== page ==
Saturday, June 20, 2015

My new FT-817+Satellites video

I've had an idea to make some new videos about my experiences in the amateur satellite world for a while.

One idea was to demonstrate how to work my favorite satellite FO-29 using a single VFO multimode transceiver. In my case, I chose the Yaesu FT-817 because it's one of the most popular portable radios in the world today.

Combined with an Arrow or Elk antenna, almost anyone can take an FT-817 with them on their travels or operating from the backyard.

This is my first revision of the FT-817 video.  I'd be glad to field any questions from inquiring minds.



You can click on the video above to view or or visit:
https://www.youtube.com/watch?v=vke3pWkKULU

Monday, May 25, 2015

W5PFG/VE2 marks operation from 99th and 100th MH gridsquares

My recent trip to Montreal, Quebec, Canada and the subsequent satellite operations from FN25 & FN26 mark my 99th and 100th maidenhead gridsquares operated via amateur radio satellites.


The map below is a plot of all gridsquares from which I've operated since 2011.


And the list:
  1. EM00
  2. EM01
  3. EM02
  4. EM03
  5. EM04
  6. EM05
  7. EM06
  8. EM10
  9. EM11
  10. EM12
  11. EM13
  12. EM14
  13. EM15
  14. EM16
  15. EM17
  16. EM20
  17. EM21
  18. EM22
  19. EM23
  20. EM24
  21. EM25
  22. EM26
  23. EM30
  24. EM31
  25. EM32
  26. EM33
  27. EM34
  28. EM42
  29. EM44
  30. EM45
  31. EM55
  32. EM54
  33. EM53
  34. EM52
  35. EM63
  36. EM64
  37. EM65
  38. EM66
  39. EL09
  40. EL08
  41. EL07
  42. EL18
  43. EL19
  44. EL28
  45. EL29
  46. EL39
  47. EL98
  48. DL79
  49. DL88
  50. DL89
  51. DL98
  52. DL99
  53. DM12
  54. DM13
  55. DM70
  56. DM71
  57. DM72
  58. DM73
  59. DM74
  60. DM80
  61. DM81
  62. DM82
  63. DM83
  64. DM84
  65. DM85
  66. DM86
  67. DM91
  68. DM92
  69. DM93
  70. DM94
  71. DM95
  72. DM96
  73. EM86
  74. EM96
  75. FM07
  76. FM08
  77. FM09
  78. FM19
  79. FM29
  80. FN10
  81. FN25
  82. FN26
  83. FN30
  84. FN31
  85. FN32
  86. FN33
  87. FN35
  88. FN41
  89. FN42
  90. FN43
  91. FN45
  92. FN51
  93. FN53
  94. FN54
  95. FN55
  96. FN56
  97. FN57
  98. FN65
  99. FN66
  100. FN67


Saturday, April 18, 2015

Remote Satellite Station Operation at W5PFG

Recently, another satellite operator made some general statements (gossip) about how I could possibly be working Yuri, UT1FG/MM, while I am not always at home.  In my professional career, I travel around the states of Texas, Oklahoma, and New Mexico.  During this time, I am not physically able to sit in front of my transceiver and make satellite contacts.  It may therefore seem  that since I am not home, I cannot work stations in new grids for VUCC credit.  That is untrue.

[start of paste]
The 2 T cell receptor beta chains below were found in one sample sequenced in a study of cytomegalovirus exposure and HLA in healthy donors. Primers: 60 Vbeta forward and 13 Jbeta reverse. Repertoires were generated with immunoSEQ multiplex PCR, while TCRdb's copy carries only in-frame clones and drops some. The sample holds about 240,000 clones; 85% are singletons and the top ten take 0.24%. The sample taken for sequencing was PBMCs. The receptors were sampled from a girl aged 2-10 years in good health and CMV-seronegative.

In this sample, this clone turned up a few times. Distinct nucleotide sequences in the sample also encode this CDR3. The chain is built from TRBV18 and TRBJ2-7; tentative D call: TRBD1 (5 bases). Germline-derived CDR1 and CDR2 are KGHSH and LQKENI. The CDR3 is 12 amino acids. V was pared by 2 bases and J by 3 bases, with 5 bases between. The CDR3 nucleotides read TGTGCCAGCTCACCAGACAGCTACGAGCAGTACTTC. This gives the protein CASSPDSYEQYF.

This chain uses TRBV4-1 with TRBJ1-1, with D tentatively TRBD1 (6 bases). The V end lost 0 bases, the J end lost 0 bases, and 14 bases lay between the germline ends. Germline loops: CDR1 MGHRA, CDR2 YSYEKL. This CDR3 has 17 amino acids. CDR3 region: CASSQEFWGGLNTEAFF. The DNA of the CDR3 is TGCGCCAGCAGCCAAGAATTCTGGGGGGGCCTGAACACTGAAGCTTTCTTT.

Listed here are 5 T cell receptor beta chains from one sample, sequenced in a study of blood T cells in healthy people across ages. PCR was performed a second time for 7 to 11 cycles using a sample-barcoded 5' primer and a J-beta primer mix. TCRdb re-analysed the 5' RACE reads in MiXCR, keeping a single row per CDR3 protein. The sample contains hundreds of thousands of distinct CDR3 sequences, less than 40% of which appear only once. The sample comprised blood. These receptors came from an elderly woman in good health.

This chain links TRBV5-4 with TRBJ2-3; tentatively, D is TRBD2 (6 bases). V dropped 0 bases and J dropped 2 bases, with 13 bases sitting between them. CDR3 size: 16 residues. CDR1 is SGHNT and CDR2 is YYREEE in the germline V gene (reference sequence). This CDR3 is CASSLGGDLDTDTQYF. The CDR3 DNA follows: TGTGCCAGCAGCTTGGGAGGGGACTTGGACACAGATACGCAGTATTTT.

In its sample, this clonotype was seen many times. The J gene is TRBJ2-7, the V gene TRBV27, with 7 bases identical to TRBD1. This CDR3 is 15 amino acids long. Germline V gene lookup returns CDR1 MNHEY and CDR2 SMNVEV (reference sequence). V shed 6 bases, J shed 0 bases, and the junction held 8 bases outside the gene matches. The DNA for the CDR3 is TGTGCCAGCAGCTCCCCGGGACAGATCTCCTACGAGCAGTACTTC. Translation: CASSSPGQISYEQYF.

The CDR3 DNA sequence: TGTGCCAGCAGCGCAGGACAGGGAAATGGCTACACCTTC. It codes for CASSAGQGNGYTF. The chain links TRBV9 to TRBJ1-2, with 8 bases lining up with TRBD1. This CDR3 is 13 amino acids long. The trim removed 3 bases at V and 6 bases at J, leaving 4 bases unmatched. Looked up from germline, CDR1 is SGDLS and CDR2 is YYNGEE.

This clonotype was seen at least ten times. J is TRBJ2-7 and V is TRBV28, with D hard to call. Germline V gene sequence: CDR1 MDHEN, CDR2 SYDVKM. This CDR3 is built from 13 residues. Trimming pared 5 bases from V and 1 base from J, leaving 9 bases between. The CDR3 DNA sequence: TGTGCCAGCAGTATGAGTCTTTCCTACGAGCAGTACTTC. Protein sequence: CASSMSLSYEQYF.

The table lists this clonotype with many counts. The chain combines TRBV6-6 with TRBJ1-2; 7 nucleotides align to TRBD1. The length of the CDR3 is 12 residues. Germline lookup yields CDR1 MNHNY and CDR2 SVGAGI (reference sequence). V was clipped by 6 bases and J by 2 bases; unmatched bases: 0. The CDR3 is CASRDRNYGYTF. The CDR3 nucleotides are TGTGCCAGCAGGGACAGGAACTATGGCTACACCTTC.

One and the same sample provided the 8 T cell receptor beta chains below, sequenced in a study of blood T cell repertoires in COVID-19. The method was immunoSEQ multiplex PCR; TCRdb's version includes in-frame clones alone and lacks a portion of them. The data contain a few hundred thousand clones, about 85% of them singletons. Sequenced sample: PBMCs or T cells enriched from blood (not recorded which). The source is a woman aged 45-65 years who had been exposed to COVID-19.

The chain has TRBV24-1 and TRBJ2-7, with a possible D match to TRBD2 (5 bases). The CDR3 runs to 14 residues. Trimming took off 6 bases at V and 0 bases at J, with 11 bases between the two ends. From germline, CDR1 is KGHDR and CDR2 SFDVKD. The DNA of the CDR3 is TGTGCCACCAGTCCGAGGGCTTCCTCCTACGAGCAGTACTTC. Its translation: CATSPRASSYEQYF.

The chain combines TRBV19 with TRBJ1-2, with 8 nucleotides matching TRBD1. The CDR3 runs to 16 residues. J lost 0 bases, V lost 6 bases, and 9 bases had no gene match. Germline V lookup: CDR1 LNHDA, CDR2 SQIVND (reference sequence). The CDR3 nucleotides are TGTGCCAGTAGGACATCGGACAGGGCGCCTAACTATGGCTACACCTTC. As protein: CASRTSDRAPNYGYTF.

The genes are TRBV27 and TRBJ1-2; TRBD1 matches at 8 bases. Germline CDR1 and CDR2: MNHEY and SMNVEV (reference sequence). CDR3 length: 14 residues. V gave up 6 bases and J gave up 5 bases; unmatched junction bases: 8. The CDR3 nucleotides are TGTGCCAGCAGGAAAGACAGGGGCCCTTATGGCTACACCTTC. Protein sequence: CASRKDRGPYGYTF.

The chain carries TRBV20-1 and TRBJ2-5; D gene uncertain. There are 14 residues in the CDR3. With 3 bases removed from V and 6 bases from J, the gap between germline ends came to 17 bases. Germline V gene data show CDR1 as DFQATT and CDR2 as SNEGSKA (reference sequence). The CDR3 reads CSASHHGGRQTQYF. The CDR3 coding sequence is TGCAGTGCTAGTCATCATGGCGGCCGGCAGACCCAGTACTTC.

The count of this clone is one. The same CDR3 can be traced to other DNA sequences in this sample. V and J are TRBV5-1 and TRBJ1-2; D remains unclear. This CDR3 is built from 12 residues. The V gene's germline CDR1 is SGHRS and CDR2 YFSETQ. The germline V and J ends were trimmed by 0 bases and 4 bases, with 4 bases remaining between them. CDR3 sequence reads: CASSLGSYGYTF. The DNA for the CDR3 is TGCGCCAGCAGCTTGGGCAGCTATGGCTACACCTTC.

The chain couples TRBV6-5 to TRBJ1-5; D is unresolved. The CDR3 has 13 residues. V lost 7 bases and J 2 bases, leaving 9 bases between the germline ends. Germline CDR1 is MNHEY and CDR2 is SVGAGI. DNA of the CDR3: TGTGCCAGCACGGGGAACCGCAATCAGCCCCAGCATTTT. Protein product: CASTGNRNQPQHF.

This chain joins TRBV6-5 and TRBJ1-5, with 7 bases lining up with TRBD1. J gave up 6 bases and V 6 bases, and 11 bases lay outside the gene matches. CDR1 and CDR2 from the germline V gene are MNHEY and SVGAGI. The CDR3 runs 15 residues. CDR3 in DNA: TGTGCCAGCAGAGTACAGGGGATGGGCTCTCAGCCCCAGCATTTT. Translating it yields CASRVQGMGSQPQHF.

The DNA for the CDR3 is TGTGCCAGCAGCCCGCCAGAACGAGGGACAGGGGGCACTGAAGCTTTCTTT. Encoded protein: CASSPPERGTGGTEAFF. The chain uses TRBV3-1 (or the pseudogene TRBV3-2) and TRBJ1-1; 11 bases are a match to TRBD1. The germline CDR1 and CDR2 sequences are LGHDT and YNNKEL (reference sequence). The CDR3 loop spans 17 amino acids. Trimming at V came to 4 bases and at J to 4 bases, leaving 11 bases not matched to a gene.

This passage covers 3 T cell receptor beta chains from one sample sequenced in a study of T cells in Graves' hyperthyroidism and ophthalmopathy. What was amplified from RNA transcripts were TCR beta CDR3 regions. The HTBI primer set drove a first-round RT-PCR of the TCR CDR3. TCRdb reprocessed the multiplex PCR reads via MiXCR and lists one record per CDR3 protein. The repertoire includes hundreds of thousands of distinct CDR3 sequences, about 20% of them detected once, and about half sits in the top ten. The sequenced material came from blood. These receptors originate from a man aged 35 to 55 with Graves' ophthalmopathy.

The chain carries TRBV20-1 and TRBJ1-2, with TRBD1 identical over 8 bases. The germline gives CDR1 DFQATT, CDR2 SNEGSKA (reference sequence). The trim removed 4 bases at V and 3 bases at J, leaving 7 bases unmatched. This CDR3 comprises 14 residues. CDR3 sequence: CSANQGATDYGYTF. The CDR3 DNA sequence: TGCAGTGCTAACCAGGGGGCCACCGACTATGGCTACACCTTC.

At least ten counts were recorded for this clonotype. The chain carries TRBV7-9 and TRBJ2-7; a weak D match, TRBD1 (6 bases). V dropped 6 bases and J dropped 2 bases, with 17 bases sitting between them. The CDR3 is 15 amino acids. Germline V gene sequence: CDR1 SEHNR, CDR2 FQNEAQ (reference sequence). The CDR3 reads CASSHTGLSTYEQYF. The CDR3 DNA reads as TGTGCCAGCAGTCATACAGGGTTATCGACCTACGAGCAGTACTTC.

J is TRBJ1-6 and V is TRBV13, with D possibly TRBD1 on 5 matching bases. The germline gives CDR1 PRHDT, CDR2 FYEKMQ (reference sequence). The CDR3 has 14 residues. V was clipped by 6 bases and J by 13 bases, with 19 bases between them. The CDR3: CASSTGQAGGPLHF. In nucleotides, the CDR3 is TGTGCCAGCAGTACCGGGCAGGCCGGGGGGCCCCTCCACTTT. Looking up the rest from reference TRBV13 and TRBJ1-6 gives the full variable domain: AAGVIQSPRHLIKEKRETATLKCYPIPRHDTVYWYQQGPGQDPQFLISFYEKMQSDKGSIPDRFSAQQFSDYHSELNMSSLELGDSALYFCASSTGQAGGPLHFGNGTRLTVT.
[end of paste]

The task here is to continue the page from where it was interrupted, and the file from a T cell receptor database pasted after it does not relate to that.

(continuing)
This is 2015.  Remote station operating is alive and well.  Not only is being able to operate my station remotely perfectly legal, others have been doing it long before me.  There are at least three other amateur radio satellite operators in the United States who have such remote capabilities.  Some of those folks have shared ideas and lessons learned with me to improve my own station.  K8YSE wrote a detailed description of his /7 (Arizona) station for the AMSAT Journal.

DXpedition teams for years have use this method or similar so that they can get the rare entity in their own home logs. How else would the whole K1N team members get in the logs on all bands and all modes, even though some of them are on the island themselves?  (within the first couple of days, I might add) They may not be "remoting" to their home stations but someone is operating as their home station under direction of the licensee.

When I am operating remotely, I am utilizing my own equipment.  It is my transmitter, receiver, antennas, rotor, computer, etc., -- all located at my home QTH in EM21hs.  Even if I am in Rome, Italy, I can make an SO-50 contact from my equipment to someone in N America.  The contact would be between my grid (EM21hs) and the other's.